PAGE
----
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11 ways to make golf fun again

November 10, 2022
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Golf burnout can be a thing even if you love golf. For all the joy the game can give us, its unrelenting difficulty can lead to bouts of prolonged frustration. Have you reached the end of the line with the game, where it’s feeling more like a liability than an enjoyable activity?

Sometimes a simple adjustment can restore your relationship with the game, so we’re here to help with 11 ways to make golf fun again. Before you head out for another miserable round—or worse, hang up the sticks for good—give some of these a try.

1. Play with only five clubs in your bag

When golf stops being fun, often it’s because we have so many technical swing thoughts floating around in our heads. Instead of worrying about face angle and shaft plane, we need to tap into our creativity.

To force more imagination, consider bringing just five clubs for your next round. With fewer options, you’ll have to play shots you normally wouldn’t. When you’re in between clubs (and you will be a lot), you’ll have to play with more finesse and won’t be so focused on technical jargon.

2. Move up to the forward tees

Low on confidence? Getting bored with hitting the exact same shots at the same course everyday? Try moving all the way up to the forward tees for a few rounds. You’ll be hitting shots you never needed before and seeing the course in a new—hopefully refreshing—way. And your scores will (likely) come down, restoring the self-belief that the game had stripped away.

3. Mix up your foursome

Maybe your frustration with golf is misguided. Perhaps you’re in a rut with your usual game, and the vibes aren’t what they once were. Next time you’re looking to get out for a round, try a new group. You’ll quickly know if it was the golf or the company that was the problem.

4. Stop keeping score

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Karl Hendon

Sometimes it can be hard to separate our scores from our identities as golfers. When we go through inevitable stretches where our scores are higher than normal, we struggle with the sense we’re not meeting expectations.

Having a golfer identity crisis? Throw out the scorecard and pencil and stop letting a number dictate whether that round you just played was worth it. Without the number taxing your confidence, you’ll be freed up to start enjoying the game again.

5. Try hitting shots that curve a lot

Think “Bubba golf.” Desperately trying to hit 2-yard draws and baby fades can get old fast, especially when the ball has more … creative plans. Instead, aim way (like way) right and sling it back. Try the other way, too. Who cares if you succeed. The point is to mix it up.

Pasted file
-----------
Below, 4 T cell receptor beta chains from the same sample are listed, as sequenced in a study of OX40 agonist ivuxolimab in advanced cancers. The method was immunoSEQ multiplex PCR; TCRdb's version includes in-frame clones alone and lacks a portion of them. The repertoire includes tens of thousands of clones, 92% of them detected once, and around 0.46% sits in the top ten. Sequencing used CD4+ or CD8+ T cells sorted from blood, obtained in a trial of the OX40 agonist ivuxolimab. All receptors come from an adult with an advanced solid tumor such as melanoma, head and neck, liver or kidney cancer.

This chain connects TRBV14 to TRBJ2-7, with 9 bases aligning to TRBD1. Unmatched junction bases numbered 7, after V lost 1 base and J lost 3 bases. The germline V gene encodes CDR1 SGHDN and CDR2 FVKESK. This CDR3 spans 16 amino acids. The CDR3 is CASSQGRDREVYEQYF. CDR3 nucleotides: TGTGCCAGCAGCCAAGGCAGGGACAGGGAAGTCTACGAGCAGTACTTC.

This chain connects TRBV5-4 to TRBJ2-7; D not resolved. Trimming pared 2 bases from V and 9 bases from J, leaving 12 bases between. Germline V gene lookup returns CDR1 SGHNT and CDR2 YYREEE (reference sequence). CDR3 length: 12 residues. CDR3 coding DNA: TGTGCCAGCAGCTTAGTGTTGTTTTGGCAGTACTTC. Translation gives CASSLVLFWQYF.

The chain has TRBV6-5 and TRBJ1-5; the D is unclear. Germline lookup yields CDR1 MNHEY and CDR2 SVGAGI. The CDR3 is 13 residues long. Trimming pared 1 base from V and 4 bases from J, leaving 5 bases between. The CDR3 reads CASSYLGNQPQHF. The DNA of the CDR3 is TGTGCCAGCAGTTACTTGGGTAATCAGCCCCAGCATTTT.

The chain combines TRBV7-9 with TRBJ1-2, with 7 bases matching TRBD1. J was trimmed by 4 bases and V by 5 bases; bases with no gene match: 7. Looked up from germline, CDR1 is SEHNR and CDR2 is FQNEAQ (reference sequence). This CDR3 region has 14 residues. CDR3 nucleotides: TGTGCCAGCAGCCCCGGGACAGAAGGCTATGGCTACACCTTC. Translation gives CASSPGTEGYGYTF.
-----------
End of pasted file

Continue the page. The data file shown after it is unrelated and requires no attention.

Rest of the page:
6. Play an alternate format

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J.D. Cuban

Next time, play alternate shot with a friend. Or if you’re playing on an empty course late at night, hit two balls and try a scramble with yourself. There are plenty of worthy formats beyond the standard 18 holes of stroke play.

7. Play 9 holes instead of 18

Maybe you’re sick of golf turning into an all-day affair of five-hour rounds and 19th-hole drinks. Try playing a quick nine and enjoy the extra hours that have suddenly been freed up.

8. Take a lesson

Notice the singular “lesson.” If you’re playing poorly and aren’t sure why, a lesson with a local pro might produce a simple remedy. Just make sure you don’t fall into the trap of multiple lessons from different teachers, which will bury you further in swing thoughts. Now is not the time for an overhaul—you’re just trying to get back to “normal.”

9. Break out the old clubs

If you have old persimmon woods or blade irons from the last century, now is the time to dust them off. Sure, the smaller sweet spots are going to lead to some poor shots, but mixing it up will lessen your expectations and provide a new, fun challenge. And, when you do switch back to your modern clubs, the game might seem a little easier.

10. Play at a different time of day

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Nutthaseth Vanchaichana / EyeEm

Golfers love routines—and that includes when you play. Try changing it up. Dew sweepers, try chasing the sunset and vice versa. The course will play differently, and you may come to appreciate the new routine.

11. Take two weeks off

If you’ve tried all 10 of these tips and still aren’t enjoying the game, it may be time for a break. Put the clubs away for a couple of weeks and see if the itch returns. The timeline will be different for everyone, but the game has a way of always bringing us back.